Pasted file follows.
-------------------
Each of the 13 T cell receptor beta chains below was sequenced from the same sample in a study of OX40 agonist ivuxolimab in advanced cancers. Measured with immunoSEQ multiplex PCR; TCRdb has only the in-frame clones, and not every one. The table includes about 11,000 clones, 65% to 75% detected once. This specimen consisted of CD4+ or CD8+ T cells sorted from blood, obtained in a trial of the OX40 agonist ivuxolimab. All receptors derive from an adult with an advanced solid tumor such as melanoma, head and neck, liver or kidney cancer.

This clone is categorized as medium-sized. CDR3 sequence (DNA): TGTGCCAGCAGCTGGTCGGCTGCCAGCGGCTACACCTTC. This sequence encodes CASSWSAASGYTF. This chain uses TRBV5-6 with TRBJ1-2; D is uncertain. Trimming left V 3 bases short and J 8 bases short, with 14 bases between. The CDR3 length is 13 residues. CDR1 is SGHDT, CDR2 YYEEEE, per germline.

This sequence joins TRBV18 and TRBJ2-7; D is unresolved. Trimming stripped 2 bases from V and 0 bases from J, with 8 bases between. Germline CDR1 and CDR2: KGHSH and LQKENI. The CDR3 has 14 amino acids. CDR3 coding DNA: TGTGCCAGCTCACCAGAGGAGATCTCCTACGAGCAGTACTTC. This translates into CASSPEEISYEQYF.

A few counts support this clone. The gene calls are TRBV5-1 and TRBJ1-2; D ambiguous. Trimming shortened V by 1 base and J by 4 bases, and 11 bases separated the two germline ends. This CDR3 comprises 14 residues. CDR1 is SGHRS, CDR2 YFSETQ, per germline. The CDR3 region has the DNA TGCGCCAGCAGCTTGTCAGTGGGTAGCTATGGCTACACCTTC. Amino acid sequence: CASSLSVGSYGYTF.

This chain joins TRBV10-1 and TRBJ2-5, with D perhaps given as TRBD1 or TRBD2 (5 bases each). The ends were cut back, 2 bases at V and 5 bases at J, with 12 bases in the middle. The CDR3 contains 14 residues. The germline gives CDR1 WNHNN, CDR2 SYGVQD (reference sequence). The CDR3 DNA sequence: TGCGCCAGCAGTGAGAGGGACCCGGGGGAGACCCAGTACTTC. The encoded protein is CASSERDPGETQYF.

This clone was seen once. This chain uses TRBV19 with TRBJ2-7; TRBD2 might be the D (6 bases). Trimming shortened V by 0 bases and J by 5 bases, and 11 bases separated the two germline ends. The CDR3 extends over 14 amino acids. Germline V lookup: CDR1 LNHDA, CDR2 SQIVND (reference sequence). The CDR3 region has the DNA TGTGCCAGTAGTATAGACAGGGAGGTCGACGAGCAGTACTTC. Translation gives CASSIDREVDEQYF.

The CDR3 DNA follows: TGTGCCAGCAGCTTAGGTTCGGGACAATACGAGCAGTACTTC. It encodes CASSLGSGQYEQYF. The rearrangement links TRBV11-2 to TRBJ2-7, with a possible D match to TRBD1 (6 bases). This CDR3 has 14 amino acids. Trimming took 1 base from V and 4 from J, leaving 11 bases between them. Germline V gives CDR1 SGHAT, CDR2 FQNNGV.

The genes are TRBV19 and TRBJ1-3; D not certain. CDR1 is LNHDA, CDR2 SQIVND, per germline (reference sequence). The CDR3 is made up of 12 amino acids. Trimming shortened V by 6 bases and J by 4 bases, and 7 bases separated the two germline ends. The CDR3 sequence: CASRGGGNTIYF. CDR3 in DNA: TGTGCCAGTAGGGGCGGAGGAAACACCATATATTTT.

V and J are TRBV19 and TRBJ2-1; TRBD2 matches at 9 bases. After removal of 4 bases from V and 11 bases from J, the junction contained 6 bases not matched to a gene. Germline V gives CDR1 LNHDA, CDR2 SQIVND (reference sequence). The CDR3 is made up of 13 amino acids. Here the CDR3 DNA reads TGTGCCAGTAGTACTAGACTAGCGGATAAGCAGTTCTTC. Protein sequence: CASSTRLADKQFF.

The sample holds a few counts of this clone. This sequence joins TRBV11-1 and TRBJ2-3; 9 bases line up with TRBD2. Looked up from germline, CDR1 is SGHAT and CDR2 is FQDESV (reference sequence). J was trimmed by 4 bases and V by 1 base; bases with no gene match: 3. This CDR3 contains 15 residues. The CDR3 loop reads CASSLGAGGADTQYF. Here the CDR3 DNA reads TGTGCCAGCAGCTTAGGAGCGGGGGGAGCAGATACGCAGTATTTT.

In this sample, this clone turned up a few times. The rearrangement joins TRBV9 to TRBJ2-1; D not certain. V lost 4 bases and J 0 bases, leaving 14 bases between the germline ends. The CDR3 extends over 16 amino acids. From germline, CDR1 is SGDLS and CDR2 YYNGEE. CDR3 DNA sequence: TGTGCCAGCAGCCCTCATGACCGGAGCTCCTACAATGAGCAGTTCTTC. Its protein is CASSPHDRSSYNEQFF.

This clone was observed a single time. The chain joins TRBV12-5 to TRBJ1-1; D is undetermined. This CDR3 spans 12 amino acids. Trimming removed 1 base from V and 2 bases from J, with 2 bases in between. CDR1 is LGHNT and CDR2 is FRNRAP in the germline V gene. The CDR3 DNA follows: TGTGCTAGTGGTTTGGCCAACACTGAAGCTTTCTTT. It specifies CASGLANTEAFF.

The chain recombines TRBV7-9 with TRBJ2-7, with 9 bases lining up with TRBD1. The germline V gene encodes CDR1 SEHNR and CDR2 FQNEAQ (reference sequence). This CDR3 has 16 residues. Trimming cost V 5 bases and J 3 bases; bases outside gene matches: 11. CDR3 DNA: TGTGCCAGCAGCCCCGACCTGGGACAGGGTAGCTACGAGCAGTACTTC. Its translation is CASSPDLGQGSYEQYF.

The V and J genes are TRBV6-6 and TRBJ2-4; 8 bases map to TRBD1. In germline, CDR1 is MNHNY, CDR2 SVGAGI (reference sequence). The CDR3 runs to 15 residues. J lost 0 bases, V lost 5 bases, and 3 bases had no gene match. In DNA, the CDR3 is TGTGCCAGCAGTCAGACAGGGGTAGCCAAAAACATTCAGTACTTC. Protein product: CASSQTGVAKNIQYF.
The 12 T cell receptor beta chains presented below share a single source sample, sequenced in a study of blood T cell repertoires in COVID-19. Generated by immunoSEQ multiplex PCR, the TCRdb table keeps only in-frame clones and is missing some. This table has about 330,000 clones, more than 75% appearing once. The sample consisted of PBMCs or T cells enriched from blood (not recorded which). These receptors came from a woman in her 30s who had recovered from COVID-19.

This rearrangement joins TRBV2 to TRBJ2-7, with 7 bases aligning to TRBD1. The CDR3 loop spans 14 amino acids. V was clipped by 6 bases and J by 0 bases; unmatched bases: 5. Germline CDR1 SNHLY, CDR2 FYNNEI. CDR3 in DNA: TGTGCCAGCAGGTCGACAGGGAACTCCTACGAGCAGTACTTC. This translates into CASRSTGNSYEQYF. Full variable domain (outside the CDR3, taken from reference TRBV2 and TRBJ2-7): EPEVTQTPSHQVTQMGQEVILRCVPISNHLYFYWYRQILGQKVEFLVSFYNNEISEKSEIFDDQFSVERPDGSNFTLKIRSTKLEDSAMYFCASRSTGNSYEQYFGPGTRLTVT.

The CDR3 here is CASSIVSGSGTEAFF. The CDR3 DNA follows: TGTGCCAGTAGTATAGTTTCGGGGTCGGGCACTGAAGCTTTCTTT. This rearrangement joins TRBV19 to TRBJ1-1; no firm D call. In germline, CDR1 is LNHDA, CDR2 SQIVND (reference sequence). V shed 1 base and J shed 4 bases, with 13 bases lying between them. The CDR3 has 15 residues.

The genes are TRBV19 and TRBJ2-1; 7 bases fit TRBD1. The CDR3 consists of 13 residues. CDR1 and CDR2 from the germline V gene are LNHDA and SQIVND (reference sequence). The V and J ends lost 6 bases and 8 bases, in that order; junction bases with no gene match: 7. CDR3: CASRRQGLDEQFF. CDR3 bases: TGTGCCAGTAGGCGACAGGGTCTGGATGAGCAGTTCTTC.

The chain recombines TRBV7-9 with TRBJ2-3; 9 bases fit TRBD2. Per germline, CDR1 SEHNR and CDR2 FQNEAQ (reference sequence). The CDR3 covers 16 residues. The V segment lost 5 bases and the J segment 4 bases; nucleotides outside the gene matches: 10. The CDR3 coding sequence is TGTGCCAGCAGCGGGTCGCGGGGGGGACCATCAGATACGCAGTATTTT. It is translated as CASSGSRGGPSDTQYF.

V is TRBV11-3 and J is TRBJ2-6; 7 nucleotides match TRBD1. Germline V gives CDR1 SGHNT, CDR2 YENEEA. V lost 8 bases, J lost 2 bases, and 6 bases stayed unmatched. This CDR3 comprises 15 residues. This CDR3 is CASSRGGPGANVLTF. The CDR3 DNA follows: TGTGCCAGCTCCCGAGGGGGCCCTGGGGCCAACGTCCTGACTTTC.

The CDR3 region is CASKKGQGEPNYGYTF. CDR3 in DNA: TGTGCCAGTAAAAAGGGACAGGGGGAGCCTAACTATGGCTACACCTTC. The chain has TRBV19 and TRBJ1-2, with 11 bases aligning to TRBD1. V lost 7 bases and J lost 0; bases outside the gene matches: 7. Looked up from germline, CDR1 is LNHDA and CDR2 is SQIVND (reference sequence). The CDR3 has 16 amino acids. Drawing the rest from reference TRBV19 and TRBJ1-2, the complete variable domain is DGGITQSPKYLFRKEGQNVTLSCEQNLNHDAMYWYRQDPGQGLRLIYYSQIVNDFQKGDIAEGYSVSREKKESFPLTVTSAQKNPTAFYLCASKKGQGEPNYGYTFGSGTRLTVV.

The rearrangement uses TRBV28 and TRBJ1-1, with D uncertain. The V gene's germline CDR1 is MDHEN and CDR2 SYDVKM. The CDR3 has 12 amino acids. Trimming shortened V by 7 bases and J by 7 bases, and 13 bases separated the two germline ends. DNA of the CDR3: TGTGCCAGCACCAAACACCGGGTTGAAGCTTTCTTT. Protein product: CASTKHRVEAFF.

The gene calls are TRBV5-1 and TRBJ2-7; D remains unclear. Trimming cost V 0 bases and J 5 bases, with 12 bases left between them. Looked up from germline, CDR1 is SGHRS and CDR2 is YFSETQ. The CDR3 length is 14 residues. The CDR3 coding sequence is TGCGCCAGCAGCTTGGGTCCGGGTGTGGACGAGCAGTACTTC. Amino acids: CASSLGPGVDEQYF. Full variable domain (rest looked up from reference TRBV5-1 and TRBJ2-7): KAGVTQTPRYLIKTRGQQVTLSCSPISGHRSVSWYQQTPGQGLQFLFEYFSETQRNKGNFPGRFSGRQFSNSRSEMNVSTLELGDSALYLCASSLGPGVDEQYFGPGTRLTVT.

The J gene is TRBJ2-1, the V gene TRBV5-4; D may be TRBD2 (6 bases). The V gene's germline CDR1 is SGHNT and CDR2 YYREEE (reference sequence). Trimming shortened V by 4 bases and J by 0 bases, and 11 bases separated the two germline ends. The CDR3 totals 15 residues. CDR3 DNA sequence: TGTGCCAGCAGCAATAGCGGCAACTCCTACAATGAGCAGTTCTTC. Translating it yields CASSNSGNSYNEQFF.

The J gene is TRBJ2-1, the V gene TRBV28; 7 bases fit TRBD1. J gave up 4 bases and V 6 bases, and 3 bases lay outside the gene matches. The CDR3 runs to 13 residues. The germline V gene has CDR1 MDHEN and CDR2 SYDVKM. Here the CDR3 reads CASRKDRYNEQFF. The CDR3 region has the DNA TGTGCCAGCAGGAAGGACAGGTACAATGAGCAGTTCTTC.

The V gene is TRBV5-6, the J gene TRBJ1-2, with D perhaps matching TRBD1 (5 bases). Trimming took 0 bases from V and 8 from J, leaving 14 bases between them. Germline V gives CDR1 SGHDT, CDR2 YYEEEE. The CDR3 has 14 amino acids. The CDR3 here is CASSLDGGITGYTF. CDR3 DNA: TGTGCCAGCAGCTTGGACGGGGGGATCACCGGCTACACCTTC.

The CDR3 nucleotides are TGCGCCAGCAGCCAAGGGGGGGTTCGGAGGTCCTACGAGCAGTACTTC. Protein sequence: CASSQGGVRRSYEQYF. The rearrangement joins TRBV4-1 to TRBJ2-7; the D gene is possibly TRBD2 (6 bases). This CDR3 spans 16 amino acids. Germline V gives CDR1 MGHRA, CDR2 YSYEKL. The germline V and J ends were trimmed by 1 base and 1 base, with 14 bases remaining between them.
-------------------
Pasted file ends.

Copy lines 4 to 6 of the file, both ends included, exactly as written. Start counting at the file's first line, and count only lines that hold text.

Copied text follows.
A few counts support this clone. The gene calls are TRBV5-1 and TRBJ1-2; D ambiguous. Trimming shortened V by 1 base and J by 4 bases, and 11 bases separated the two germline ends. This CDR3 comprises 14 residues. CDR1 is SGHRS, CDR2 YFSETQ, per germline. The CDR3 region has the DNA TGCGCCAGCAGCTTGTCAGTGGGTAGCTATGGCTACACCTTC. Amino acid sequence: CASSLSVGSYGYTF.

This chain joins TRBV10-1 and TRBJ2-5, with D perhaps given as TRBD1 or TRBD2 (5 bases each). The ends were cut back, 2 bases at V and 5 bases at J, with 12 bases in the middle. The CDR3 contains 14 residues. The germline gives CDR1 WNHNN, CDR2 SYGVQD (reference sequence). The CDR3 DNA sequence: TGCGCCAGCAGTGAGAGGGACCCGGGGGAGACCCAGTACTTC. The encoded protein is CASSERDPGETQYF.

This clone was seen once. This chain uses TRBV19 with TRBJ2-7; TRBD2 might be the D (6 bases). Trimming shortened V by 0 bases and J by 5 bases, and 11 bases separated the two germline ends. The CDR3 extends over 14 amino acids. Germline V lookup: CDR1 LNHDA, CDR2 SQIVND (reference sequence). The CDR3 region has the DNA TGTGCCAGTAGTATAGACAGGGAGGTCGACGAGCAGTACTTC. Translation gives CASSIDREVDEQYF.